Philanthropy in Action

Runner Spotlight

Marathon for Medicine

Why Shannon Runs: 'Giving to NYP provides hope'

Shannon Harrington and her father


With NewYork-Presbyterian's help, Shannon Harrington was able to extend her father's life with a kidney transplant. Now she's running the TCS New York City marathon to help increase access to this important procedure for more patients.

In 2008, my dad, Michael Harrington, became very sick and his kidneys failed. His nephrologist in Philadelphia wasn’t exactly sure why; he was a healthy 46-year-old. 

She recommended that he see a specialist at NewYork-Presbyterian/Columbia University Irving Medical Center. My dad had his first transplant at NYP/Columbia that November. My aunt Maureen (Moe), my dad’s sister, was a match, and for six months after the transplant, my dad was healthy again! Then, he became sick and spent about two months at NYP/Columbia. His platelets were very low, and he had many plasmapheresis treatments; however, nothing was working. 
My dad was diagnosed with aHUS (atypical hemolytic uremic syndrome), a rare blood disorder for which no treatment was available at the time in 2009.

Dr. David Cohen met with him and said there was a trial for a drug that he believed would help him. My dad was one of 17 people in the country to participate in it. 

For three years, my dad traveled to NYP/Columbia to receive the drug Soliris (eculizumab). Eventually, it was approved by the FDA, and he was able to receive it closer to home. He never had another issue with his aHUS. He was doing so well on dialysis that he was able to join the transplant list. 

In 2014, my dad received his second transplant from a deceased donor. For about six years, he was healthier than he’d been in a long time, walking about six miles a day.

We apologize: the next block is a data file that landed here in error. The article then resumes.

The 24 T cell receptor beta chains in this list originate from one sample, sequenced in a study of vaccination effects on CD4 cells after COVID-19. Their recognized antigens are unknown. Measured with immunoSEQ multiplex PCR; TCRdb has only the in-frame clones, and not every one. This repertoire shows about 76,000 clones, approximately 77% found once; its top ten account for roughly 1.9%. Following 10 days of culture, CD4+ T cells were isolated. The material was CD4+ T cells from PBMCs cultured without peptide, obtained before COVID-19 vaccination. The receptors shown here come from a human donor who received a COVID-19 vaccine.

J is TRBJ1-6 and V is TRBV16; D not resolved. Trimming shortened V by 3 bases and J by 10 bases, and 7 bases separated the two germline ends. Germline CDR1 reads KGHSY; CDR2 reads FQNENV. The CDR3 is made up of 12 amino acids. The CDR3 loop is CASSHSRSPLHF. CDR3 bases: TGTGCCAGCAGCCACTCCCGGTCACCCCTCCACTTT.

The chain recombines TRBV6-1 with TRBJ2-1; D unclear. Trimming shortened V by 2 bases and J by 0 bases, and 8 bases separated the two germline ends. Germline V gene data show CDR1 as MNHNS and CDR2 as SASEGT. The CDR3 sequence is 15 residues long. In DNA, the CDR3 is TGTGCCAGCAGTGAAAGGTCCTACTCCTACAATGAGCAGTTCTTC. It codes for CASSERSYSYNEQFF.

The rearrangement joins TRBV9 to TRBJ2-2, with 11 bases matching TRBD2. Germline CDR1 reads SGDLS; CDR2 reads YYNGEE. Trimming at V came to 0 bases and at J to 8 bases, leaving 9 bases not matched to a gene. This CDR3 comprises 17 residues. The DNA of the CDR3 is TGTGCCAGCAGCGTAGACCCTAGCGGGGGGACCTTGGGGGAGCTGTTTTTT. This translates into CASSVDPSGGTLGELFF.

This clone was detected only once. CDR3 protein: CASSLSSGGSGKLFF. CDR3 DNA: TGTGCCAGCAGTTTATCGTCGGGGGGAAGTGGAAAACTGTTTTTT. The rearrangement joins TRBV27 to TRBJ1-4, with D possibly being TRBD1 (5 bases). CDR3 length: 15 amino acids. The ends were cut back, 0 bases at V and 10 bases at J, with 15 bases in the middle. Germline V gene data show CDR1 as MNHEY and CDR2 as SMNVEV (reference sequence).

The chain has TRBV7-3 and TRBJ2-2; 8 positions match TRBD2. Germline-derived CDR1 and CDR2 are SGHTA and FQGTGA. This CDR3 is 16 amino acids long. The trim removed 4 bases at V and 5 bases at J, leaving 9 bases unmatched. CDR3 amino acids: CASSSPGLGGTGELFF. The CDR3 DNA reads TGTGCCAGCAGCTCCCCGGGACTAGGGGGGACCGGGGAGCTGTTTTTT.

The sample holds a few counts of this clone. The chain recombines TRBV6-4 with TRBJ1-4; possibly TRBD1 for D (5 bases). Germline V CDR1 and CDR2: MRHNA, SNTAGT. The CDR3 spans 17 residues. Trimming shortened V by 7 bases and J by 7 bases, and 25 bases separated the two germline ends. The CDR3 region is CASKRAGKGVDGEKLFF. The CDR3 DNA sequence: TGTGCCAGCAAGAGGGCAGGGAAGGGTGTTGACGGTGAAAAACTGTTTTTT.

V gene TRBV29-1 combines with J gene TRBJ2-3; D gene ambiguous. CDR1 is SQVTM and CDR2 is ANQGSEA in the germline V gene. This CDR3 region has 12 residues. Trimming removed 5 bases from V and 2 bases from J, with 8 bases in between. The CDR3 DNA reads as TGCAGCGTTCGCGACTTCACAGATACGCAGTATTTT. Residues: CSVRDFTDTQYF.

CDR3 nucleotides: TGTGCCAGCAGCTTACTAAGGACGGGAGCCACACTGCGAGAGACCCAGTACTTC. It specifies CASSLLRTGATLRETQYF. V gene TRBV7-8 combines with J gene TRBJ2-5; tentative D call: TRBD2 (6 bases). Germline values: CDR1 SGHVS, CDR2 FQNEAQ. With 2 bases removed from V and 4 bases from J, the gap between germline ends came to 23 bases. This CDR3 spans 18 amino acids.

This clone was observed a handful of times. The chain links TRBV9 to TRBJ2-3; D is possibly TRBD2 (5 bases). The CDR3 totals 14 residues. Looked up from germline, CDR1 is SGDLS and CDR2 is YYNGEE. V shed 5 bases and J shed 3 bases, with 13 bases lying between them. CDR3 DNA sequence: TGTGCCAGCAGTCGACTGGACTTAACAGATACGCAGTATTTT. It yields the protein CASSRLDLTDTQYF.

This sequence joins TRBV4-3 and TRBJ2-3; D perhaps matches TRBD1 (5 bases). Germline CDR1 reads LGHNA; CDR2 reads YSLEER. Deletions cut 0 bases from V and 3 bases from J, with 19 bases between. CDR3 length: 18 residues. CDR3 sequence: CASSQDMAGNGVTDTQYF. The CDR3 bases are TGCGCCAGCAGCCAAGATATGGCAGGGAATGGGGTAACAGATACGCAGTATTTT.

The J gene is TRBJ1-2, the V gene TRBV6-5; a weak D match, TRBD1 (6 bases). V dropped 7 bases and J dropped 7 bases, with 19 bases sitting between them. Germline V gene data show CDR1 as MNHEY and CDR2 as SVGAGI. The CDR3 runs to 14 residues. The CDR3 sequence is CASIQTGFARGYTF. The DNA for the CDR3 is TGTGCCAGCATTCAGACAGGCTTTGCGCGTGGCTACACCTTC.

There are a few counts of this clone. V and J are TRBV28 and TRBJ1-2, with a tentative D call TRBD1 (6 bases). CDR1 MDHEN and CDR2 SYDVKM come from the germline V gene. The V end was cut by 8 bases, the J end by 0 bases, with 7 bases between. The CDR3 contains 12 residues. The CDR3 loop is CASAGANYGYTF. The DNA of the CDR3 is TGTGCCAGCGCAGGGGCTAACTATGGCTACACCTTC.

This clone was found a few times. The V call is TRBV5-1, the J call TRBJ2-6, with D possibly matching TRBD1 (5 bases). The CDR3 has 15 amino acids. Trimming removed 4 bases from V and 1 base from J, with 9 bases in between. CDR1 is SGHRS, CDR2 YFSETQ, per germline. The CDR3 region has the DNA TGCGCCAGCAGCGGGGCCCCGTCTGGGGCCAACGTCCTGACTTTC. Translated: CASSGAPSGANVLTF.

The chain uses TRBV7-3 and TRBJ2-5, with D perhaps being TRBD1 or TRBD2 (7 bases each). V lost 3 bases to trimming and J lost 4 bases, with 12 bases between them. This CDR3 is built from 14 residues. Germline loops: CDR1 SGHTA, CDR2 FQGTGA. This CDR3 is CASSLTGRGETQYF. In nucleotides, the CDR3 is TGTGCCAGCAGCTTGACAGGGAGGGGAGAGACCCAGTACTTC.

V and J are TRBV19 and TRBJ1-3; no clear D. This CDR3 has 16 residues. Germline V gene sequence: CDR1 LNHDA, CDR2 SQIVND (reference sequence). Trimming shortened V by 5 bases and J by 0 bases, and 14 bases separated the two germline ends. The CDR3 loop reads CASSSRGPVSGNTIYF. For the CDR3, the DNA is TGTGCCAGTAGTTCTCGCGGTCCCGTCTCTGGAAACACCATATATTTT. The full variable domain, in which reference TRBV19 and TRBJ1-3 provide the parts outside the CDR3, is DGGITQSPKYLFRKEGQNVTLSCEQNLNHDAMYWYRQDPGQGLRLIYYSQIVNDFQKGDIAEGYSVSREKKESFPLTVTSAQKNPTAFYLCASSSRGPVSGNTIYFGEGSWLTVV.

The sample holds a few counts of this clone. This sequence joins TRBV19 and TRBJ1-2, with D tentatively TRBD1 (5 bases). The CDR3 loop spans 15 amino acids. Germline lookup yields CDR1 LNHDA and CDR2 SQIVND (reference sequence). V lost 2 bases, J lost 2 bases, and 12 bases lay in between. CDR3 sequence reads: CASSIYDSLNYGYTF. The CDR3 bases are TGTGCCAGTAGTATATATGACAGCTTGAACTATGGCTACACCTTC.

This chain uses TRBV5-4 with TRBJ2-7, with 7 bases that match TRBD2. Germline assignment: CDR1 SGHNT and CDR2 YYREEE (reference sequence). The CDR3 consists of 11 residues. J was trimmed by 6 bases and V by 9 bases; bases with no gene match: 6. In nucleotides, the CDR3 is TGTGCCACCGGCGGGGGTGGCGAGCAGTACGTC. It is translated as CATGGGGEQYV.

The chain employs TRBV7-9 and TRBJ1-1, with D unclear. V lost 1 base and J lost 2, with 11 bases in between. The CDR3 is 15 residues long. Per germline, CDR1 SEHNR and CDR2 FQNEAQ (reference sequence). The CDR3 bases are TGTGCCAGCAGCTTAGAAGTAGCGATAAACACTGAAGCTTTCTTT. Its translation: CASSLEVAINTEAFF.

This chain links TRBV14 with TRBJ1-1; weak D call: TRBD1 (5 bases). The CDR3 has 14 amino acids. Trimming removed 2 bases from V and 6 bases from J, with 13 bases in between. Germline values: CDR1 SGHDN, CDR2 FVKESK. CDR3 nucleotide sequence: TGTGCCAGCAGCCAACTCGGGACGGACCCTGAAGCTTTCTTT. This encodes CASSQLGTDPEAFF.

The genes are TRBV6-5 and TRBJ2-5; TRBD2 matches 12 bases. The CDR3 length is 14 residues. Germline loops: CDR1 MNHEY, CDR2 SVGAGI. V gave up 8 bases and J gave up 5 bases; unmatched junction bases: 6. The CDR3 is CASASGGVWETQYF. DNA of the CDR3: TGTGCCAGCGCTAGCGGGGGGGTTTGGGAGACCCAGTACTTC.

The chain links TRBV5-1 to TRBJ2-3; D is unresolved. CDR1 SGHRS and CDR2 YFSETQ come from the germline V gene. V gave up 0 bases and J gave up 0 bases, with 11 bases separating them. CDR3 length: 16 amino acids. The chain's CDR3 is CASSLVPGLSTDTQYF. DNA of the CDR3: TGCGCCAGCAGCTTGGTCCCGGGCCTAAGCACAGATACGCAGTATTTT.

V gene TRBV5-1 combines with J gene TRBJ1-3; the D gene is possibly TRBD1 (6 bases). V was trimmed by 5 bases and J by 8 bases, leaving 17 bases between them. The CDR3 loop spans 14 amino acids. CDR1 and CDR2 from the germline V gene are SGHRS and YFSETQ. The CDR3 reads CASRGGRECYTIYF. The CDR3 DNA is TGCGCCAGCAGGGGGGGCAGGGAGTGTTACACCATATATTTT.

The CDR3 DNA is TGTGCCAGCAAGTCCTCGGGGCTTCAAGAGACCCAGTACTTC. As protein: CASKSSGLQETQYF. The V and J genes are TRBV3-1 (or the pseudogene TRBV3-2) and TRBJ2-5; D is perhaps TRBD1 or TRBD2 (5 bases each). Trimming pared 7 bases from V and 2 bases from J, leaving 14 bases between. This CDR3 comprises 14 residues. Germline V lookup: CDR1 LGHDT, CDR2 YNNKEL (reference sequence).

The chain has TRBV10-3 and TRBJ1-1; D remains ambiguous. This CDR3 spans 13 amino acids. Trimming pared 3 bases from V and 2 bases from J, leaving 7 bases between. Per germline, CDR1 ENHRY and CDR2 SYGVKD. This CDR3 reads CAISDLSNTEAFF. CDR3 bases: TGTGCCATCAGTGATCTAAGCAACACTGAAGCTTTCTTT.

He ended up in the hospital with swine flu and pneumonia in March 2020, and his kidney was showing signs of failing. In June, it was determined that he would need another transplant. I got tested and I was a perfect match!
 

On May 25, 2021, we went into surgery. A little over a year later, my dad was diagnosed with stage 4 skin cancer. He received radiation, chemo, and immunotherapies. He never stopped fighting. Unfortunately, the cancer got the best of him and he passed away exactly 2 years and 2 months after the transplant. I will always be grateful to NYP and Dr. David Cohen for giving me and my family more years with my dad. They saved his life multiple times. 
 

Shannon Harrington and her father in the hospital

Philanthropy is defined as the generosity of giving to help make the lives of others better. By that definition, organ donation is a form of philanthropy: a transplant recipient receives a second chance of life from an organ donor.

Philanthropy also provides hope. There is no feeling worse than the helplessness that you feel watching a loved one battle their terminal illness. In these times of helplessness, NewYork-Presbyterian had always given my family hope. Hope for a healthier future. Hope that a cure comes along. I know that giving to NYP provides hope, cures, and treatments for many patients who may have felt helpless otherwise.

I want to run the marathon in honor of my dad. Since he’s passed, I have found myself walking and running more to clear my mind. I often think of him while running because he was always “getting his steps in.” I know he would be proud of me for running the marathon but more so for giving back to the hospital that gave him so much.

 

Shannon Harrington and her father at a 2008 World Series game


Before I donated my kidney, I would often get asked if I was worried that something would go wrong. I was never worried: I knew that I was in the hands of some of the best doctors in the world. Since I was 12 years old, the doctors and transplant team at NYP always had an answer for all my dad’s health issues. I knew that if something did go wrong, they would have an answer for that too.

The doctors, nurses, and coordinators on the transplant teams at NYP are not only some of the best in the world in their profession but they are also great people. Whenever my dad had a question, Dr. Cohen or someone on his team would always take his call. Two weeks after my dad passed away, Dr. Cohen called my mom to offer his condolences. They truly care about their patients. I know these seem like small things, but it’s not like this everywhere.

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 If you would like to learn more about supporting a marathon runner or other ways to help support NewYork-Presbyterian, contact Donor Engagement at [email protected] or (212) 342-0798.